To focus on the details: The first problem in your recommendation is its lack of specificity. For example, take a school serving high-needs children that has achieved very high proficiency rates but shows low growth.
Is this truly a low performing school? Should this school receive interventions and scarce Title I resources from the federal government?
Second, given the large weight you want to give to growth models, it would have been important to address serious technical issues. Top of the list: school-level, value-added scores vary greatly year-to-year—much more so than do academic performance levels. You owe your readers data on this issue. For the stability of teacher estimates, see for example: McCaffrey et al. How would you address this?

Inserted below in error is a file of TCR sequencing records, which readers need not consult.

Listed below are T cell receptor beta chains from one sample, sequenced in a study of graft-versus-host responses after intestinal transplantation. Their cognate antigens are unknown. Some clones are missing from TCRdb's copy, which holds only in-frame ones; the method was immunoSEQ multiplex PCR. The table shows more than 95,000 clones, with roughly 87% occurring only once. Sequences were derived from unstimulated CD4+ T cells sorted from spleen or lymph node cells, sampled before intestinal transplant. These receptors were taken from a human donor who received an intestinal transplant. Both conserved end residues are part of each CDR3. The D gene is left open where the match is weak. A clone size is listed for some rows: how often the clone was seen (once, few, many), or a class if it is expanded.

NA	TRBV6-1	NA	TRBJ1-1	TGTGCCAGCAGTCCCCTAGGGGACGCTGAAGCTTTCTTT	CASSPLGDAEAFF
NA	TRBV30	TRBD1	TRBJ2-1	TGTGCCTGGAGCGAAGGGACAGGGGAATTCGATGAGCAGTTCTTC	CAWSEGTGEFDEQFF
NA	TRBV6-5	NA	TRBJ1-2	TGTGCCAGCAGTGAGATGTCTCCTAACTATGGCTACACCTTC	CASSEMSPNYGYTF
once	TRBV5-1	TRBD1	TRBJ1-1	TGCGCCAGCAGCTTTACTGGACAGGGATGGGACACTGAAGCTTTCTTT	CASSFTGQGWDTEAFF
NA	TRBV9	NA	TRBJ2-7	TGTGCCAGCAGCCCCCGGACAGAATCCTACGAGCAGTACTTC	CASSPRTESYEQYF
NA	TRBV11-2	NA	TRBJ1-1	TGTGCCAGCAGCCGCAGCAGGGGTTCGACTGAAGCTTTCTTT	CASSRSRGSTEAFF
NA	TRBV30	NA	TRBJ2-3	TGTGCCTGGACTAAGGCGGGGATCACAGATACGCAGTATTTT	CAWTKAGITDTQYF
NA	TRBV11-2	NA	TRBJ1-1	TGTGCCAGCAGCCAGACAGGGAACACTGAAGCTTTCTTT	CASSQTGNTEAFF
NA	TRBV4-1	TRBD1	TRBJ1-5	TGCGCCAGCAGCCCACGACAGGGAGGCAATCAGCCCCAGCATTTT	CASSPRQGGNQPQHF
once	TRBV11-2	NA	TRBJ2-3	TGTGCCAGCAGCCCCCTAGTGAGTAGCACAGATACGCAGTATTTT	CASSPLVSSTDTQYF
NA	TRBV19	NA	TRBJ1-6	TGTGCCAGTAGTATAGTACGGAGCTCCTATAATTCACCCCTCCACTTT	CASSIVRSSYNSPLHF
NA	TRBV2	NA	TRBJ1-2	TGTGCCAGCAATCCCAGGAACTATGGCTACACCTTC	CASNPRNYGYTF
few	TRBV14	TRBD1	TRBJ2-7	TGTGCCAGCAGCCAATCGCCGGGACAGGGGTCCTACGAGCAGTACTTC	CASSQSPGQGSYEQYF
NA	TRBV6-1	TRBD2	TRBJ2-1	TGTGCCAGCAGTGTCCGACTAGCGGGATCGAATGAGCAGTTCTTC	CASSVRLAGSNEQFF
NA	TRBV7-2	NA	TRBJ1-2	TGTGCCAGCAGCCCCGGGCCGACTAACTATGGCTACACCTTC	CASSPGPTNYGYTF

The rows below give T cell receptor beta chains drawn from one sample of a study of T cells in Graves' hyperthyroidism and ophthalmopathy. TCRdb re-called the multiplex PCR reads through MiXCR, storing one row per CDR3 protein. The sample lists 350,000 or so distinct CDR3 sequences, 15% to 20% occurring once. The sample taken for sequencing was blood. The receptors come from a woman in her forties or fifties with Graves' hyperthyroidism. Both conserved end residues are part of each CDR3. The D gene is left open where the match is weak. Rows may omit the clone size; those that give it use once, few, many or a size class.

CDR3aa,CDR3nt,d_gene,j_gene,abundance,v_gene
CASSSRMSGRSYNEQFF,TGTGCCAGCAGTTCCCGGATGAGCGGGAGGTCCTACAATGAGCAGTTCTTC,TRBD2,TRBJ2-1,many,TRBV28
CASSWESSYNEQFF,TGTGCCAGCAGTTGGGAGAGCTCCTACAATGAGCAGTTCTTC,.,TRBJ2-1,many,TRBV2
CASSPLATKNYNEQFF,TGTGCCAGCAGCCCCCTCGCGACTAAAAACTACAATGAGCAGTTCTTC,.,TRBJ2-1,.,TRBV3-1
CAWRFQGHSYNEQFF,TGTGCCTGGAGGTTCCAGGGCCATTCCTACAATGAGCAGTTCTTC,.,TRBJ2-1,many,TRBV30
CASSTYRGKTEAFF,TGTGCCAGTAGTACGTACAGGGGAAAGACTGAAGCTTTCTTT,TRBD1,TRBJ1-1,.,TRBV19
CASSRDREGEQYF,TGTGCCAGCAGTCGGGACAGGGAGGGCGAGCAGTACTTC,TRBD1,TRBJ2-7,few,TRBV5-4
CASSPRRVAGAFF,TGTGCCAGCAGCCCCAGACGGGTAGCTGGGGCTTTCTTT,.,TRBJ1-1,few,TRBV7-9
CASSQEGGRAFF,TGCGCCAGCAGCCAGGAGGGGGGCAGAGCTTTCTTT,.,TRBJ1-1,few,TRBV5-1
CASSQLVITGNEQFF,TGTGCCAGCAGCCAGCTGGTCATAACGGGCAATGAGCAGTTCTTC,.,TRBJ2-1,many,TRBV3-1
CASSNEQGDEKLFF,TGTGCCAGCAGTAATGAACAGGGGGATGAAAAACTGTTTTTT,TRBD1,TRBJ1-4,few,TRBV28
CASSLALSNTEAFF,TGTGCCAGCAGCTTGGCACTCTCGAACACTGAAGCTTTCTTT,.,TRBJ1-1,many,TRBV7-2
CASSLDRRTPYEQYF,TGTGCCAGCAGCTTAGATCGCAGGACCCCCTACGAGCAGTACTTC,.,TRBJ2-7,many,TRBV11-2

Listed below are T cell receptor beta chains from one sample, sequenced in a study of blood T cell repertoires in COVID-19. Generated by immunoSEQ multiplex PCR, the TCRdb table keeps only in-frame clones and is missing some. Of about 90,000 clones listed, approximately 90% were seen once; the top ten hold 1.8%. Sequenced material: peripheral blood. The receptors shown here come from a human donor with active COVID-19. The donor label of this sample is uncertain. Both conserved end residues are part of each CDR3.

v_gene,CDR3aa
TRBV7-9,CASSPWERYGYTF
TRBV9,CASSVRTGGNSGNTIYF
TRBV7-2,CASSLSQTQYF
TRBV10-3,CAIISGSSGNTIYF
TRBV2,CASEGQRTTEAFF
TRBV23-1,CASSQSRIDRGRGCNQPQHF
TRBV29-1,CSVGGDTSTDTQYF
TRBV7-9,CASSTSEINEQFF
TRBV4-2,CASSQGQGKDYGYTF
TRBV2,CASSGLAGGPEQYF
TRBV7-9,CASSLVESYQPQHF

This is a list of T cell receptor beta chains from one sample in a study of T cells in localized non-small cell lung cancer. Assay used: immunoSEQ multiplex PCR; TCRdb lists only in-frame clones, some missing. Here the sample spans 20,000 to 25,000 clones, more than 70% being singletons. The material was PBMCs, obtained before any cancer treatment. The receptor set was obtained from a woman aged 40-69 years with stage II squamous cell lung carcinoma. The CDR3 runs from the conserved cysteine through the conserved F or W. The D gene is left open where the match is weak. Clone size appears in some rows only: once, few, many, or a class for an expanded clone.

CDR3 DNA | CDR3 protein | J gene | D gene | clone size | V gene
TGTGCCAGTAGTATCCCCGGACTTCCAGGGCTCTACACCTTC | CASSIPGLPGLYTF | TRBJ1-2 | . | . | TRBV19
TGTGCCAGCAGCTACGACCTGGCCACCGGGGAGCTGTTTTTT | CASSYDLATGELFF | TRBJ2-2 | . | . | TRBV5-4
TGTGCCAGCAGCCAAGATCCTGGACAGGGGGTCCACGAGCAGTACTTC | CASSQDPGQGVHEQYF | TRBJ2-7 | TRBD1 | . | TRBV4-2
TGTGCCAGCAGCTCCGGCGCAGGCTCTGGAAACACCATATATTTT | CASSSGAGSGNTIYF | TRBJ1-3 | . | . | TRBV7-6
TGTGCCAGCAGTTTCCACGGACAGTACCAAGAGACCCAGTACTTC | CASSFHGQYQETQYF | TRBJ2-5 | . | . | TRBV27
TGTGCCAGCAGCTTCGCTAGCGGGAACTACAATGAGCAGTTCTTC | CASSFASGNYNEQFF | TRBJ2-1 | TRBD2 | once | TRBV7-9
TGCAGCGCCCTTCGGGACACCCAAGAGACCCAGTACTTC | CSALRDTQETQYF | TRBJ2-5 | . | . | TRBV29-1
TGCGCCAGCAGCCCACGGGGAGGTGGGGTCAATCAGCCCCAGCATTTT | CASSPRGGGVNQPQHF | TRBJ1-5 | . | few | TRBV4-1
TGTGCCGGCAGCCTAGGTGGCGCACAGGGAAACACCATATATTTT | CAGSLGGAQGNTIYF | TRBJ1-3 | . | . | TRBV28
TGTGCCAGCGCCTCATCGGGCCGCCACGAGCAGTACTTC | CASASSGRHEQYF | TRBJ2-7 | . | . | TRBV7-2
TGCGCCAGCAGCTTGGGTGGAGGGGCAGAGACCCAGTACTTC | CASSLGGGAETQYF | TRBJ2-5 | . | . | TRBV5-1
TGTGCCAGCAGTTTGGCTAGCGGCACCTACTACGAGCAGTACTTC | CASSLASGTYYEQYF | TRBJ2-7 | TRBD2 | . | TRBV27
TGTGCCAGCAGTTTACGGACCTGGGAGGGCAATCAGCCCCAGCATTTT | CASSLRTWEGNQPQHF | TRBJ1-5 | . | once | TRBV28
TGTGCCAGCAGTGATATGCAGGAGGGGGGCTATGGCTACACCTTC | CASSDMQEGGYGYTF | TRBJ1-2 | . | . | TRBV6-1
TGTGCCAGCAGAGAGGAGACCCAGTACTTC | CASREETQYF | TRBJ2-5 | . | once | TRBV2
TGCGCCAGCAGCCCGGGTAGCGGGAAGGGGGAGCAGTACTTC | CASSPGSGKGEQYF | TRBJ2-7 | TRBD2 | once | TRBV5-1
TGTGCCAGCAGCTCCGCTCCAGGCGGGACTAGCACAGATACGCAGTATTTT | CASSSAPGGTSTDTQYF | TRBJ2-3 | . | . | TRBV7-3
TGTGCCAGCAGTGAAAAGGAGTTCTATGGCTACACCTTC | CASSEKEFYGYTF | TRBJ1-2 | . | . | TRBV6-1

Should states use multiple-year averages? Without such details, states simply cannot follow your recommendation.
The third problem with this approach is the opportunity cost. For detailed instructions, see bit.
A Litmus Test for Michael Bloomberg? Readers react to columns by Charles M. Blow and Bret Stephens about the former New York City mayor’s possible entry into the race. Readers react to an Op-Ed article about the actor Keanu Reeves’s choice of a date. A letter to the editor is a letter sent to a publication about issues of concern from its readers. Usually, letters are intended for publication. In many publications.
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